No. of Recommendations: 0

100BP after 30 years? What is the expense ratio in the first 5 and 10 years?

Looking at a specific case in hand;
5th year annual average internal cost; about 7.5%
10th year annual average internal cost; about 3.2%
15th year annual average internal cost; about 1.9%
20th year annual average internal cost; about 1.3%
25th year annual average internal cost; about 0.95%
30th year annual average internal cost; about 0.68%
35th year annual average internal cost; about 0.50%
40th year annual average internal cost; about 0.35%

Can you point to anything comparable in performance that does better on a cost basis?

Insurers by and large have to manufacture products like these out of the same instruments available to pretty much everyone.

We covered that long earlier in this thread... everything the insurers do, you *COULD* try to DIY... except for the tax shelter features on accumulated money beyond qualified contribution limits, and zero to positive credit access to liquidity.

They don't have a magic, giant source of yield to play with. Stop with the outsized sizzle hawking the miniscule steak (or hot dog in some cases).

Zero "sizzle" in my posts here... strictly meat. Maybe you're unable to get these returns but the IUL carriers do.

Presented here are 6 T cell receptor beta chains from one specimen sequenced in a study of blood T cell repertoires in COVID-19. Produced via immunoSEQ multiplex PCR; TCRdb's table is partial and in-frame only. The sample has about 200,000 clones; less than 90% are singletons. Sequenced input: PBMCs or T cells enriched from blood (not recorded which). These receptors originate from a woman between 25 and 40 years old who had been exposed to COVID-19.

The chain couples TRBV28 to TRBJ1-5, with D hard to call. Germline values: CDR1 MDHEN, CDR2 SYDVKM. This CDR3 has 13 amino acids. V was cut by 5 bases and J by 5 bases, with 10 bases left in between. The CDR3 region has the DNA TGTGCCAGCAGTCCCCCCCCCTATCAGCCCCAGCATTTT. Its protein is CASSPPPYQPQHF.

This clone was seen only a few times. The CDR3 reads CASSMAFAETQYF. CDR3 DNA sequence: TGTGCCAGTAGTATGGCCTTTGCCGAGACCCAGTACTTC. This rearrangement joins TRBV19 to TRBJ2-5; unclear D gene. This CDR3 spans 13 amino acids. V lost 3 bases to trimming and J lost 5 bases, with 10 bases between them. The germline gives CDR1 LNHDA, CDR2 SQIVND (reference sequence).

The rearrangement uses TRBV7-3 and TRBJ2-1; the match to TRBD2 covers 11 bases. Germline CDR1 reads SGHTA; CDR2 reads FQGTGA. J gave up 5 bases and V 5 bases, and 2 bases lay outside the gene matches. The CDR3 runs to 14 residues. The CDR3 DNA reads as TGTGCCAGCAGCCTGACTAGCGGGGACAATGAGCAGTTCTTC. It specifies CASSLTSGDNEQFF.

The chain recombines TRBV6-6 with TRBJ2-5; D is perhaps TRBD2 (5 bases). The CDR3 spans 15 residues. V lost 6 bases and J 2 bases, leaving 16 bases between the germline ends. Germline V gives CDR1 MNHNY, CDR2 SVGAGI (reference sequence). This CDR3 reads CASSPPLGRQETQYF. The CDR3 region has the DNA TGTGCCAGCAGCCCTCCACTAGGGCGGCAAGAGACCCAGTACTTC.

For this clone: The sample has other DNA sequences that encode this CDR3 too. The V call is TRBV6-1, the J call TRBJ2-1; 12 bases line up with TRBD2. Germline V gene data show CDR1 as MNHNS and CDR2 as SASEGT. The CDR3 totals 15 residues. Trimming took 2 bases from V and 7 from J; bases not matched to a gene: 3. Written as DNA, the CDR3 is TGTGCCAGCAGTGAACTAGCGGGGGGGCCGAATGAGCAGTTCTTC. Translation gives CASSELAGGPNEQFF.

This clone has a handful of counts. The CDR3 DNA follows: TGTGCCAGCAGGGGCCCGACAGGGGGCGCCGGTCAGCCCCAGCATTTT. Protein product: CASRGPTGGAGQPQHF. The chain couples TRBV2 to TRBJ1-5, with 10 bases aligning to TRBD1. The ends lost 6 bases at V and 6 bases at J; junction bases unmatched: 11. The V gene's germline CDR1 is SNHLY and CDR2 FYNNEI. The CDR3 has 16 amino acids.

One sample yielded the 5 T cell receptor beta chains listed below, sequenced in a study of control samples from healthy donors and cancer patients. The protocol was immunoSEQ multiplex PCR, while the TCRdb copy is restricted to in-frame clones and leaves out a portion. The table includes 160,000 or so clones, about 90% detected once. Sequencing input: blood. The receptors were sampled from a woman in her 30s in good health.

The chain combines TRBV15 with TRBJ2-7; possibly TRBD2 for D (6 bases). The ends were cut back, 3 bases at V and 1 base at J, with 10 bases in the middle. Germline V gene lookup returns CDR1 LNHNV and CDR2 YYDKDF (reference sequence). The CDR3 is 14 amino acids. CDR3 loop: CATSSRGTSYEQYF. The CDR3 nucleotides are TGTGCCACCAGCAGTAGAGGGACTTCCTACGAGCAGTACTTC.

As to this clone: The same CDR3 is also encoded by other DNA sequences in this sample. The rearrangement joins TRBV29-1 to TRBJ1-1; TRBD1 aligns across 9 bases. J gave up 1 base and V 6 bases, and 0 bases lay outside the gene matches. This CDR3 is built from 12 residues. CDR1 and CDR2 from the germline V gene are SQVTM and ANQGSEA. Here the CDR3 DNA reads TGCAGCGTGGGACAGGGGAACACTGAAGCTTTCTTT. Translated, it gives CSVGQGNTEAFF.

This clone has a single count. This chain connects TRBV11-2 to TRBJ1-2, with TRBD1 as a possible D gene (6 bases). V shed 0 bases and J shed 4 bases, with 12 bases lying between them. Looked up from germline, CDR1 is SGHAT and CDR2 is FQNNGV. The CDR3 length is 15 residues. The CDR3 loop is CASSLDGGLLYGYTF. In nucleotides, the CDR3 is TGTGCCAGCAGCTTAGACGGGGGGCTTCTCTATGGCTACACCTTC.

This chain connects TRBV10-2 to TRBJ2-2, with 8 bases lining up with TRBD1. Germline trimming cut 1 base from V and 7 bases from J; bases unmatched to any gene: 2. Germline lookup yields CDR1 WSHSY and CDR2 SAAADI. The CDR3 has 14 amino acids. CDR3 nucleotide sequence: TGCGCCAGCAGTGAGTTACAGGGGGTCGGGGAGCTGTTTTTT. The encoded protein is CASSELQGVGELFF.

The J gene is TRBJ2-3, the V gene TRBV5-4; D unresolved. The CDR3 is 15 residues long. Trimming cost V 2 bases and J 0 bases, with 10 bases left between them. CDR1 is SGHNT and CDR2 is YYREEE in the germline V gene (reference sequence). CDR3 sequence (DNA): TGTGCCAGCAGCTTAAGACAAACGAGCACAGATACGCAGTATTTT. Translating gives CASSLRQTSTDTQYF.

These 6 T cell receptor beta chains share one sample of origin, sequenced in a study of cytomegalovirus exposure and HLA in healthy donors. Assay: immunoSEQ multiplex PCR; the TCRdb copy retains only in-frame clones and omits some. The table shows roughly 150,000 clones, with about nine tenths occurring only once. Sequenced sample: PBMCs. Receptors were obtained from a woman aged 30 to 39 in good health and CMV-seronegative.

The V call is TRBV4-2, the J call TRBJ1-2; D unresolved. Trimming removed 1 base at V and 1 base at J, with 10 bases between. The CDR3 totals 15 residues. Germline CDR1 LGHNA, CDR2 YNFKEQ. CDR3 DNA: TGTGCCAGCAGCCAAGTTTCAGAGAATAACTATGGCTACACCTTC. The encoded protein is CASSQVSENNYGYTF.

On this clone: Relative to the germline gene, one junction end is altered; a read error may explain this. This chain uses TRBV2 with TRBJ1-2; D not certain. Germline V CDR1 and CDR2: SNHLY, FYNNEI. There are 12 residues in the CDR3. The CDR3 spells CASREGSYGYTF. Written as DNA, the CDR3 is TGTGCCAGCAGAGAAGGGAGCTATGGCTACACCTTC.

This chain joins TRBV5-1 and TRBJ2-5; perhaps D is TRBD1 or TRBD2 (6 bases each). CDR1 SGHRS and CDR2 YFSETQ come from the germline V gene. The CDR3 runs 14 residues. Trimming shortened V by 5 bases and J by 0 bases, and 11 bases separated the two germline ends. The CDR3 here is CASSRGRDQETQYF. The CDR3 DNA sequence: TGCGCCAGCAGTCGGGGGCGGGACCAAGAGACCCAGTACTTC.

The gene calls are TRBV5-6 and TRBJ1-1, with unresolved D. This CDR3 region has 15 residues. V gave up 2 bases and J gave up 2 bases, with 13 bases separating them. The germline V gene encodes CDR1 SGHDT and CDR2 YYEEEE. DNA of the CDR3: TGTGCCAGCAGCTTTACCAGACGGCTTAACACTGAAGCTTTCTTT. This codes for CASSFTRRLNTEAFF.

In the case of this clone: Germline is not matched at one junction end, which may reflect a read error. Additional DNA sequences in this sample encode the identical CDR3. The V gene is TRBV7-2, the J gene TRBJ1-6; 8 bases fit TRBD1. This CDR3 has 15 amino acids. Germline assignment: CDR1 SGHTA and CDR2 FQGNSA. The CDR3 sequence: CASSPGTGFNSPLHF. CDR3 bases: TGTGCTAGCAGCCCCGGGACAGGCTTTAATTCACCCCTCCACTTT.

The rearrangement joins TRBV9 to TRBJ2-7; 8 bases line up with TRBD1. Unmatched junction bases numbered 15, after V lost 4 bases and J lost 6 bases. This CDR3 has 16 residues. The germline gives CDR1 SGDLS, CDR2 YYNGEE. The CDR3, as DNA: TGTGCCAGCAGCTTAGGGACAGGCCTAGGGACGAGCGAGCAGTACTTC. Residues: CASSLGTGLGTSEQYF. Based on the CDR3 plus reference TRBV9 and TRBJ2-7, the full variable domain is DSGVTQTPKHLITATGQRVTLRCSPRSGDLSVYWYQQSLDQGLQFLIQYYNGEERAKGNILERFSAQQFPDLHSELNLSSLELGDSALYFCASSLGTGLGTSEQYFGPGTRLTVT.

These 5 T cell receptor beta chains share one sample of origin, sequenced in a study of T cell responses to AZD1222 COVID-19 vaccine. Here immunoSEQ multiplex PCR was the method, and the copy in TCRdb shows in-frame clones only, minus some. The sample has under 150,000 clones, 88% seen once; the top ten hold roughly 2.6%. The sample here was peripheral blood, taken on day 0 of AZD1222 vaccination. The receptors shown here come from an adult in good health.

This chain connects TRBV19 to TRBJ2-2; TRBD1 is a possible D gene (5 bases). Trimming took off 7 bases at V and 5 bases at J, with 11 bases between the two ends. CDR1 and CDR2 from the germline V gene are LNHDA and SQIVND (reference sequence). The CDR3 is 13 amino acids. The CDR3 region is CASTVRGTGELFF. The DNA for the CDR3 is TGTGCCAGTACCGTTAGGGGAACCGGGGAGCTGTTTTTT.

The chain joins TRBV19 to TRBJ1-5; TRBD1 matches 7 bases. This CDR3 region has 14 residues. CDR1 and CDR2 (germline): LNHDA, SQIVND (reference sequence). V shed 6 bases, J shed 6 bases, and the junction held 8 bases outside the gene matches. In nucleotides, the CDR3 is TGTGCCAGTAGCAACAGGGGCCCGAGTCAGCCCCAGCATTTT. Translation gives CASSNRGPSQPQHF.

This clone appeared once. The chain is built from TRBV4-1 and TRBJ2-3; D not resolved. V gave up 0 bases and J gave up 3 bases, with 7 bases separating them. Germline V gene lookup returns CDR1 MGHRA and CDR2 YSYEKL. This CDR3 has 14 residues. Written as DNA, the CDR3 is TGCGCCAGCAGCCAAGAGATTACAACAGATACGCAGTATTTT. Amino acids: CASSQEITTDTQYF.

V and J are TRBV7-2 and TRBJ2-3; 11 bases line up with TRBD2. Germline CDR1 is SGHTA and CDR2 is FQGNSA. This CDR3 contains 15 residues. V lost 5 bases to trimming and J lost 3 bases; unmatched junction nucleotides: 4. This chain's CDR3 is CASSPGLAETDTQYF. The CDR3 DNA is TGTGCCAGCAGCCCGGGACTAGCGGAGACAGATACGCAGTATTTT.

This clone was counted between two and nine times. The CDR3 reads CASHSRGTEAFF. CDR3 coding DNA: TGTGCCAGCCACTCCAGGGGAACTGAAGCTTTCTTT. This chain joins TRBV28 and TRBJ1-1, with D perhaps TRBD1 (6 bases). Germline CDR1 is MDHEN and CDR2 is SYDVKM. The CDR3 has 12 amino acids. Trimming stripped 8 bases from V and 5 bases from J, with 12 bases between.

RayVT brings a prescient quote that applies, I think;
"It is difficult to get a man to understand something when his income depends on his not understanding it." - Upton Sinclair


Things happen. You lose your job and can't pay the premiums. You become disabled. You develop a condition like Alzheimer's and family lets it lapse.

If *any* of those events cause a lapse in your IUL contract, it was improperly designed for financial performance in the first place. When designed for financial performance, the costs of maintaining in-force status are stripped to the minimum, and designed to decline as the cash value compounds. An optimum design has no more death benefit than the minimum guaranteed annual credits would cover, making it self-floating from day 1.

OTOH, if you're buying insurance for *any* portion of reasons of the death benefits itself, *THEN* you have maintenance issues to be concerned with.


I don't like a lot of these types of products in part because of the lack of flexibility

I don't think you understand what you are referencing. If IULs "lack flexibility" in your perspective, please bring *anything* forward that provides equivalent results with greater flexibility (let alone lower costs.)

Everyone here seems to be against it... yet nobody can provide a comparable alternative...

Why is that, I wonder?

Dave Donhoff
Leverage Planner
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